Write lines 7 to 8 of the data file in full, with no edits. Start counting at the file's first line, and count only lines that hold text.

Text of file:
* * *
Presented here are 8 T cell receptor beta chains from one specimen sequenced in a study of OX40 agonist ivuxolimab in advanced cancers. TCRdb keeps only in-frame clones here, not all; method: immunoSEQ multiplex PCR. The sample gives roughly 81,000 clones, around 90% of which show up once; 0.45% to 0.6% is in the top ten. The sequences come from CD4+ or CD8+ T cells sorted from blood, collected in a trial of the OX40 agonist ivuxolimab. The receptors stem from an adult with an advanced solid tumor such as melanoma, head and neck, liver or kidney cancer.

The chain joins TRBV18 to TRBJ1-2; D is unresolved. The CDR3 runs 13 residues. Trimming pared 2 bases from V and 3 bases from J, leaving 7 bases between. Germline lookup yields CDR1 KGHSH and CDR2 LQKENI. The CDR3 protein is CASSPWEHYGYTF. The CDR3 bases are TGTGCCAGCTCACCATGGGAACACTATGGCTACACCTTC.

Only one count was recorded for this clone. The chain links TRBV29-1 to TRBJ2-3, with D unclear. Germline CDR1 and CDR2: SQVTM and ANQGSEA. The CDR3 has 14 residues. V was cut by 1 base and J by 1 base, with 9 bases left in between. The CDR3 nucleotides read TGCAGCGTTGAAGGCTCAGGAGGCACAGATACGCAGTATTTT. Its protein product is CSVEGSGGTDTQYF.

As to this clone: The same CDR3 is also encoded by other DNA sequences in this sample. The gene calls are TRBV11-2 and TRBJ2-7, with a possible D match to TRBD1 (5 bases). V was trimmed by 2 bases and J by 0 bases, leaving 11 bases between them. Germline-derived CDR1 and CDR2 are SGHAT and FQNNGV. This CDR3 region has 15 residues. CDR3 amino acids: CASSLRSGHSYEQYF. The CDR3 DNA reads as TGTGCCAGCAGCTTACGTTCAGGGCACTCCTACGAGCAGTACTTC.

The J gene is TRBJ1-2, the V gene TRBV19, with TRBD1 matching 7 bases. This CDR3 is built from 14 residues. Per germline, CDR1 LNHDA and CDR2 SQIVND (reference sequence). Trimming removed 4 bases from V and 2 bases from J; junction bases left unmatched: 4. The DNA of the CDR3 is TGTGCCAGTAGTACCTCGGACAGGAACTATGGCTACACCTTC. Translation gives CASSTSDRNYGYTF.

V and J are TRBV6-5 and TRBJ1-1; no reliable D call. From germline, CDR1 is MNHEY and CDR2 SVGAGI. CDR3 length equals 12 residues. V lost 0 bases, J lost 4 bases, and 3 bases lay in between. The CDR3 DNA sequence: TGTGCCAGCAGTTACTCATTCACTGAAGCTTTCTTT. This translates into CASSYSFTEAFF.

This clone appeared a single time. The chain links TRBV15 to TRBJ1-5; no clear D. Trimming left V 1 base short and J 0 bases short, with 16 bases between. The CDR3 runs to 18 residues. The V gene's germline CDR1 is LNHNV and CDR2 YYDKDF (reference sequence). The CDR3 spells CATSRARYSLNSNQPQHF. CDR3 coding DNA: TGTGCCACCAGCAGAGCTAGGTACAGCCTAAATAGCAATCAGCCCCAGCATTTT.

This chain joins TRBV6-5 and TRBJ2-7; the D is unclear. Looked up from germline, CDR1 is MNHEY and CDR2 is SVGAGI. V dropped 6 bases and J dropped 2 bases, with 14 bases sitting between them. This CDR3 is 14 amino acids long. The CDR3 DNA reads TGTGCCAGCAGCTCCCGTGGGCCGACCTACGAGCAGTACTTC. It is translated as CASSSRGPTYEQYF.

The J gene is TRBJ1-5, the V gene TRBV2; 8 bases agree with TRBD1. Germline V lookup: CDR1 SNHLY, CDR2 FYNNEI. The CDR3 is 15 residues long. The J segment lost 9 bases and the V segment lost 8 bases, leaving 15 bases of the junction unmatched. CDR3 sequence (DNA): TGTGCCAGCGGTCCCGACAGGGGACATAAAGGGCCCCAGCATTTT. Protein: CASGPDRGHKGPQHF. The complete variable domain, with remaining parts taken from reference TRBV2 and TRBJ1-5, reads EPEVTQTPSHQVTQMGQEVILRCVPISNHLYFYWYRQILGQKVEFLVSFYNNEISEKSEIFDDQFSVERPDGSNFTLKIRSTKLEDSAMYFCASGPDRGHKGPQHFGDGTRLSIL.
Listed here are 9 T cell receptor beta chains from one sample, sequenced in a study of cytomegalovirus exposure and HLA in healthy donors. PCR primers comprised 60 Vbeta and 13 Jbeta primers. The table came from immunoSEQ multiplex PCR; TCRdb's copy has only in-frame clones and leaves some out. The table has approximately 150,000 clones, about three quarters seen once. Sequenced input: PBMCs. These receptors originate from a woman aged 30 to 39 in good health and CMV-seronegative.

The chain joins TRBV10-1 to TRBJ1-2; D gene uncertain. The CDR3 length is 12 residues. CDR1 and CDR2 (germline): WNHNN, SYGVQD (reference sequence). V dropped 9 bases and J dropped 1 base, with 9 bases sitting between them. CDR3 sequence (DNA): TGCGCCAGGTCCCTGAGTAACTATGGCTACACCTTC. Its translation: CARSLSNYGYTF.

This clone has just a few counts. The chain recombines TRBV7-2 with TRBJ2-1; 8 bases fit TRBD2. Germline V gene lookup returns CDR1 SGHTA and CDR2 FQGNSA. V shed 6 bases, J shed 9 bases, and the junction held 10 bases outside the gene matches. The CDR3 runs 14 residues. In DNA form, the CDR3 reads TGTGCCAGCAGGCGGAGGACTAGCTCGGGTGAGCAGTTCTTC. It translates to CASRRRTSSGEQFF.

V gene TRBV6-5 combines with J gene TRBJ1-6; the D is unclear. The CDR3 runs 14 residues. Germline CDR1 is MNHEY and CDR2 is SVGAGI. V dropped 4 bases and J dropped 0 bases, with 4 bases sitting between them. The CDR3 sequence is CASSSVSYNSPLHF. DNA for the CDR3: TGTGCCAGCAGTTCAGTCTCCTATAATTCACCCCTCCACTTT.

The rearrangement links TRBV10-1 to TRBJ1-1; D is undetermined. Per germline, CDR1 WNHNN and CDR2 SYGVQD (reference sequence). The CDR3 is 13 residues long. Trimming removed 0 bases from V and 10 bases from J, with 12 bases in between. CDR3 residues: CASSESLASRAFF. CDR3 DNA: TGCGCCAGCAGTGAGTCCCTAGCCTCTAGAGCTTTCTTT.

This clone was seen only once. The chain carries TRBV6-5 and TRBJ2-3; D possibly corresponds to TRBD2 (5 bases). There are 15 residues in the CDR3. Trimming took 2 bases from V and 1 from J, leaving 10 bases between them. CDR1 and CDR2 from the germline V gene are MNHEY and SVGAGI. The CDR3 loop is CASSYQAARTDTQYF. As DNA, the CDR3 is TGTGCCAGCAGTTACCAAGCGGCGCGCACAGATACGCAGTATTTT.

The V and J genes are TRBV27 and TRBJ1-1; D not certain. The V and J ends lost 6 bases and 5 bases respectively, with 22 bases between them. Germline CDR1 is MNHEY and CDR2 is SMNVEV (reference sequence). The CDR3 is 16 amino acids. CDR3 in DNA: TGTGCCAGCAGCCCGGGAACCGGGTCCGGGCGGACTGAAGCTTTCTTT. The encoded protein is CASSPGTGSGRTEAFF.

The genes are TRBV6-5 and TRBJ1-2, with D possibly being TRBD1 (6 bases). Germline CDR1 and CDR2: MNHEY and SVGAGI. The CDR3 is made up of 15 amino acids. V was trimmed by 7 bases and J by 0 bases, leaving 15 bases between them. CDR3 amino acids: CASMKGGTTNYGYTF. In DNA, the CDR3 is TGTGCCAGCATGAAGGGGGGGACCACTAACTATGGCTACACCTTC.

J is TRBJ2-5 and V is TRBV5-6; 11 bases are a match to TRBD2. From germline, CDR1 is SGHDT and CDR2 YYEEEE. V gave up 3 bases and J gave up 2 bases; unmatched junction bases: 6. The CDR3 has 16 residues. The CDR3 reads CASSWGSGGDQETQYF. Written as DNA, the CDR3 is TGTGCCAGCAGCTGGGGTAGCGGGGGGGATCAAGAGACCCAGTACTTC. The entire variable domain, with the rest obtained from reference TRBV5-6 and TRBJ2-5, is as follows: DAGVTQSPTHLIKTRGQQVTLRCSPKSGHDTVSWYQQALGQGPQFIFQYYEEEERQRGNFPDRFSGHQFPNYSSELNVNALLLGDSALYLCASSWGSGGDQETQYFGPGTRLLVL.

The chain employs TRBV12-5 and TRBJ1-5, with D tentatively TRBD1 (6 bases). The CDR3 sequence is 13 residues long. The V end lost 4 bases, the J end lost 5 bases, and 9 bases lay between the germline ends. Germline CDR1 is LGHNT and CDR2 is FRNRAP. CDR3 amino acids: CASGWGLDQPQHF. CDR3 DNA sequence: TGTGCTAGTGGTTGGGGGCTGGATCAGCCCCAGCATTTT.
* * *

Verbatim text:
This clone appeared a single time. The chain links TRBV15 to TRBJ1-5; no clear D. Trimming left V 1 base short and J 0 bases short, with 16 bases between. The CDR3 runs to 18 residues. The V gene's germline CDR1 is LNHNV and CDR2 YYDKDF (reference sequence). The CDR3 spells CATSRARYSLNSNQPQHF. CDR3 coding DNA: TGTGCCACCAGCAGAGCTAGGTACAGCCTAAATAGCAATCAGCCCCAGCATTTT.

This chain joins TRBV6-5 and TRBJ2-7; the D is unclear. Looked up from germline, CDR1 is MNHEY and CDR2 is SVGAGI. V dropped 6 bases and J dropped 2 bases, with 14 bases sitting between them. This CDR3 is 14 amino acids long. The CDR3 DNA reads TGTGCCAGCAGCTCCCGTGGGCCGACCTACGAGCAGTACTTC. It is translated as CASSSRGPTYEQYF.